Floating 3-D Images aren’t just the subject of the Star Wars films, but also a real-life, modern phenomenon that is about to be unleashed on the public at large. Sci-fi-becoming-reality, the holographic projection is arguably already being used in medical, multiple technological, and Deep State projects, and has far advanced since first being introduced in films directed by George Lucas.
First – what is a hologram? Simply put, it’s a 3D image formed by the use of light beams from a coherent source, usually a laser. It is essentially a photographic technology taken to the next level, as it arranges scattered light that represents an object, and spits it back out to us in a way that causes us to see a 3D image.
It is interesting to note, too, that researchers who promote the Holographic Universe model, suggest that the Universe is simply a conscious hologram, and that time is an illusion, so therefore, everything else is an illusion – a projection – also.
This isn’t just science fiction, though, and even explains the weird projections that have been reported in multiple cities now courtesy of Project Blue Beam. Some suggest that the government will use this technology to fake an alien invasion, the second coming of religious figures, or other simulated realities images, in order to cause mass hysteria that would make it easy to install a New World Order.
One might argue that psychological preparations for thet first step of creating a NOW have already been implemented with the films, “2001: A Space Odyssey;” the Star Trek series, and “Star Wars;” itself, all of which deal with invasions from space and the coming together of all nations to repel the supposed invaders.
Regarding NASA’s Blue Beam Project, we should consider this statement by psychologist James V. McConnell which was published in a 1970s issue of Psychology Today.
“The day has come when we can combine sensory deprivation with drug hypnosis and astute manipulation of reward and punishment to gain almost absolute control over an individual’s behavior. It should then be possible to achieve a very rapid and highly effective type of positive brainwashing that would allow us to make dramatic changes in a person’s behavior and personality.”
Whatever the planned use of this technology it has already been tested in the “wild.” Thousands reportedly saw a ghostly alien city floating over Foshan in the Guangdong province of China, only to watch it just as readily disappear. Hints at the ability to create such grand 3D holograms are in technology that is already being released to the public.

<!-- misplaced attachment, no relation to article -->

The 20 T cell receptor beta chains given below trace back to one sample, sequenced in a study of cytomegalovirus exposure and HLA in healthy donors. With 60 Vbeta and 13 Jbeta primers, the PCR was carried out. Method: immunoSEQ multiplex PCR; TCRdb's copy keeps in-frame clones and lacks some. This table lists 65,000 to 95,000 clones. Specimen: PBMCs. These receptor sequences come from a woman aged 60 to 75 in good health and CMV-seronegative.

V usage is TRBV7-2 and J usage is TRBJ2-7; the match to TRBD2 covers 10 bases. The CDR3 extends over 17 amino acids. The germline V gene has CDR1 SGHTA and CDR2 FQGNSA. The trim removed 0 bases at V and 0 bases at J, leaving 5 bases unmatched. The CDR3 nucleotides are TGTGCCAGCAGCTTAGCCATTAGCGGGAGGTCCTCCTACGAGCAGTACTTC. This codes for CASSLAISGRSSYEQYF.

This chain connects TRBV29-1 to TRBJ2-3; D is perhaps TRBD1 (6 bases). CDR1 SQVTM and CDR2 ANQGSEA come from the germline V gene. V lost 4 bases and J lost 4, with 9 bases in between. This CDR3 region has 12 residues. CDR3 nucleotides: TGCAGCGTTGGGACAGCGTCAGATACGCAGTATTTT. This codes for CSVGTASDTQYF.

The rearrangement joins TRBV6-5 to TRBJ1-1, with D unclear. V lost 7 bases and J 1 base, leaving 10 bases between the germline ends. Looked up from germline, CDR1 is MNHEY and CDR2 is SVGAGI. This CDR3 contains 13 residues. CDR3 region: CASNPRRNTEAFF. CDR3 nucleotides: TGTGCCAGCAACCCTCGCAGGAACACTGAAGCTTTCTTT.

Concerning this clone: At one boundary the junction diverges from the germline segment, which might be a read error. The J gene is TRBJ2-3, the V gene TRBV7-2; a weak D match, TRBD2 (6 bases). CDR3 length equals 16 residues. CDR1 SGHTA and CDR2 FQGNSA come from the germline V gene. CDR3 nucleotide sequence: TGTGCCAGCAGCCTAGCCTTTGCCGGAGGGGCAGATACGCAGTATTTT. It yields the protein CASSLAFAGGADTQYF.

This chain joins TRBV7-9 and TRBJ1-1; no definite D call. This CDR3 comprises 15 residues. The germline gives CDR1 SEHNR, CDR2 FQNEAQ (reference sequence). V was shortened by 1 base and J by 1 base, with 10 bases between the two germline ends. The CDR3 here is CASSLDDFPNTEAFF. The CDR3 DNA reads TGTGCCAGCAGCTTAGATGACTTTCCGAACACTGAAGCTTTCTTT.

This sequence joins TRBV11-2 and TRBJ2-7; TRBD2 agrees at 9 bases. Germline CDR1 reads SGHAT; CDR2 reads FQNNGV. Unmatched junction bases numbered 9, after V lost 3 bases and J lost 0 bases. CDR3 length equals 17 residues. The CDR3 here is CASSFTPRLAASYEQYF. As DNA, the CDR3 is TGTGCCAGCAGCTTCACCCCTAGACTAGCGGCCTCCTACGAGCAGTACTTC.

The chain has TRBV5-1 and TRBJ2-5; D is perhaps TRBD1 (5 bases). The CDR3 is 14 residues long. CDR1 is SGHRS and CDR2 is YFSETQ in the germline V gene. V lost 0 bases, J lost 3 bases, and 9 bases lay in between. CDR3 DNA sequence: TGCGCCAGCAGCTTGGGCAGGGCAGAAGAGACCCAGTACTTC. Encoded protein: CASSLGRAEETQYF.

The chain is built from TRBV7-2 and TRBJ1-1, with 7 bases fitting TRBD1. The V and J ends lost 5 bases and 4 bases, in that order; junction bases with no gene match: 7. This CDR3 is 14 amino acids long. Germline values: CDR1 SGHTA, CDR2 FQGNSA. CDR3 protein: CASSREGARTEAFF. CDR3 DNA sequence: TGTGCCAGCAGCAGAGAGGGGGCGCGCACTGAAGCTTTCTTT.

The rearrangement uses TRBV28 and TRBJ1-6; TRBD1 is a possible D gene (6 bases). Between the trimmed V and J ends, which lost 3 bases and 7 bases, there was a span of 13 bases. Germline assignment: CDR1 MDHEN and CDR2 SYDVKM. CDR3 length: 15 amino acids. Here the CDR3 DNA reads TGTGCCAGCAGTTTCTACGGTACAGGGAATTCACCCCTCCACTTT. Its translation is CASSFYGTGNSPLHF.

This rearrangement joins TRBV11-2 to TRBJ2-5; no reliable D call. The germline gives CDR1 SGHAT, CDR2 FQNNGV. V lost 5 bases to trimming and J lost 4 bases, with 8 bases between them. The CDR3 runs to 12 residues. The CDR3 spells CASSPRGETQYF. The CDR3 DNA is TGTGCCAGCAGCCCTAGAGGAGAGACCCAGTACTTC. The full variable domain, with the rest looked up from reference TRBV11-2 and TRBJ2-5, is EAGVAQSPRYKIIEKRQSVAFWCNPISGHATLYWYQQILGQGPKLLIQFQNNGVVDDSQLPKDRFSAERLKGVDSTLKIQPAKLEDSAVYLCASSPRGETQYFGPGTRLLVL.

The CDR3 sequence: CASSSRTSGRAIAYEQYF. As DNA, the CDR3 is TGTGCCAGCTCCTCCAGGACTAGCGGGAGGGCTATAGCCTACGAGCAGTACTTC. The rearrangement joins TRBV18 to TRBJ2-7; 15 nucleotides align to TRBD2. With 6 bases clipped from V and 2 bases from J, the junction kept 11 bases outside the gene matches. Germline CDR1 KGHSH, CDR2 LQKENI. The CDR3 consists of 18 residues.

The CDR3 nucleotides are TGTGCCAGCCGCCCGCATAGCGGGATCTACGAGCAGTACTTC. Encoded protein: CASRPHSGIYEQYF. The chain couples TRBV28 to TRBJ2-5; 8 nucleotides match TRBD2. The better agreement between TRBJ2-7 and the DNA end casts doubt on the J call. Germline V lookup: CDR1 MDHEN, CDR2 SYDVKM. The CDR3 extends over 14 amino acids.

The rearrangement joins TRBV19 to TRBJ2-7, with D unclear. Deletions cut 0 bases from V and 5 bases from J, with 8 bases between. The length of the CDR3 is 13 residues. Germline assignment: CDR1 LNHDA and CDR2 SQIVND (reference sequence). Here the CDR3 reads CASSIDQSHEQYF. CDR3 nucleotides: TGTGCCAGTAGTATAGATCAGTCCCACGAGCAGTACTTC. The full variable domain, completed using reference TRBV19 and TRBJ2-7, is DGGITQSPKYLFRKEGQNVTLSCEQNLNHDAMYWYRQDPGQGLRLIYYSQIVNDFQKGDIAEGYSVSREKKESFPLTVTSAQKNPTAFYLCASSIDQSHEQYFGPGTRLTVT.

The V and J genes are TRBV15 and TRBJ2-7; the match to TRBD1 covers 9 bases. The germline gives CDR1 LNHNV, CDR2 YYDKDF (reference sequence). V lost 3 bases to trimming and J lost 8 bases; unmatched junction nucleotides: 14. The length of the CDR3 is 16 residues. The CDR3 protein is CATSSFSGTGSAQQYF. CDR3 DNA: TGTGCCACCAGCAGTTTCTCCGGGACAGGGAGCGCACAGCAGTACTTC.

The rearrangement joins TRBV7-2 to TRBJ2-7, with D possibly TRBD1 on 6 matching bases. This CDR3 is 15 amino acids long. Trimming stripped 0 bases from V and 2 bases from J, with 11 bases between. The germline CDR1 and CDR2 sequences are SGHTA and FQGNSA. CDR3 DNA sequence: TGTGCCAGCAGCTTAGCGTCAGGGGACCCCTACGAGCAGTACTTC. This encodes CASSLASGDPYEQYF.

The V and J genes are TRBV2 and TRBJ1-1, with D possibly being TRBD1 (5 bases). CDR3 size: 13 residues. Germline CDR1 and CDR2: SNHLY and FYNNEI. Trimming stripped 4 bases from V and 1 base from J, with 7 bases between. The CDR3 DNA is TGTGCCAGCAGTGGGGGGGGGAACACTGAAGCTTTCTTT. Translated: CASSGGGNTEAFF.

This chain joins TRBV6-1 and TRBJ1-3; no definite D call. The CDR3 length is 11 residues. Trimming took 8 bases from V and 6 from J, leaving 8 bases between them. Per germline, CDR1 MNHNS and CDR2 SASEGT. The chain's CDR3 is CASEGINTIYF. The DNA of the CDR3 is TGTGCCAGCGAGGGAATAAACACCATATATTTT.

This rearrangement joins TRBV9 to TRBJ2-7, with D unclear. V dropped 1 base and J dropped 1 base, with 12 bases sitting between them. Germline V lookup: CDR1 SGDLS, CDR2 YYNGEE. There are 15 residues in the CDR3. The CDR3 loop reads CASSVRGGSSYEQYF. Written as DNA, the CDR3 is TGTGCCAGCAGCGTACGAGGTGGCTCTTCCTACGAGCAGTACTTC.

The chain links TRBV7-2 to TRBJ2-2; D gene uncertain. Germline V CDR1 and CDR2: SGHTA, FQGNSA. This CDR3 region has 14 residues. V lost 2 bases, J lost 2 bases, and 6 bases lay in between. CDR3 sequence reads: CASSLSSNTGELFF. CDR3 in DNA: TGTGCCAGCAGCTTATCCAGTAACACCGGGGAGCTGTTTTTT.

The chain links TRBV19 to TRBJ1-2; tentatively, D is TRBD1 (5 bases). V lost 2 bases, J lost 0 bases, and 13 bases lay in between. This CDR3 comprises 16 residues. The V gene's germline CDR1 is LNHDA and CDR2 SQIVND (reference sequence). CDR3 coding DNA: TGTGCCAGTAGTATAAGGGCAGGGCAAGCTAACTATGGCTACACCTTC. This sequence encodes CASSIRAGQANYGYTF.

Voxon, for example, even has a “Star Wars” hologram. It uses 3D volumetric technology that has been around for almost ten years. It is a futuristic display technology that slices 3D images into thousands of cross-sections that are then projected onto a screen. The images move so quickly, that our eyes translate them as a 3D image – in much the same way that we view a flat-screen film as a 2D image, simply because the film is passing in front of the projector at a quick pace.
The HoloLamp also tricks the brain into seeing a 3D image when there is only a 2D image. The glasses-free reality that the lamp creates is holographic in nature.
Big Think reports that advances in holographic technology could have far-reaching implications, far beyond those seen in Star Wars when R2D2 projecta a 3-dimensional image of Princess Leia pleading for help from Obi-Wan Kenobi.
Ray Kurzweil, already gives “virtual lectures” where a 3D image of himself is projected into a special podium before a live audience. Then there’s the holographic computer desktop interface in “Minority Report.” But as an example of where this technology is going can be seen in current research.
Research conducted by scientists from the University of Arizona who had unveiled the fastest 3D motion hologram to date (at least for public consumption) is already old news. The system refreshes every two seconds, with the help of a special type of photorefractive material on the screen which reacts chemically to the lasers used to create the holographic images.
Can you guess where holographic technology is going to be used next?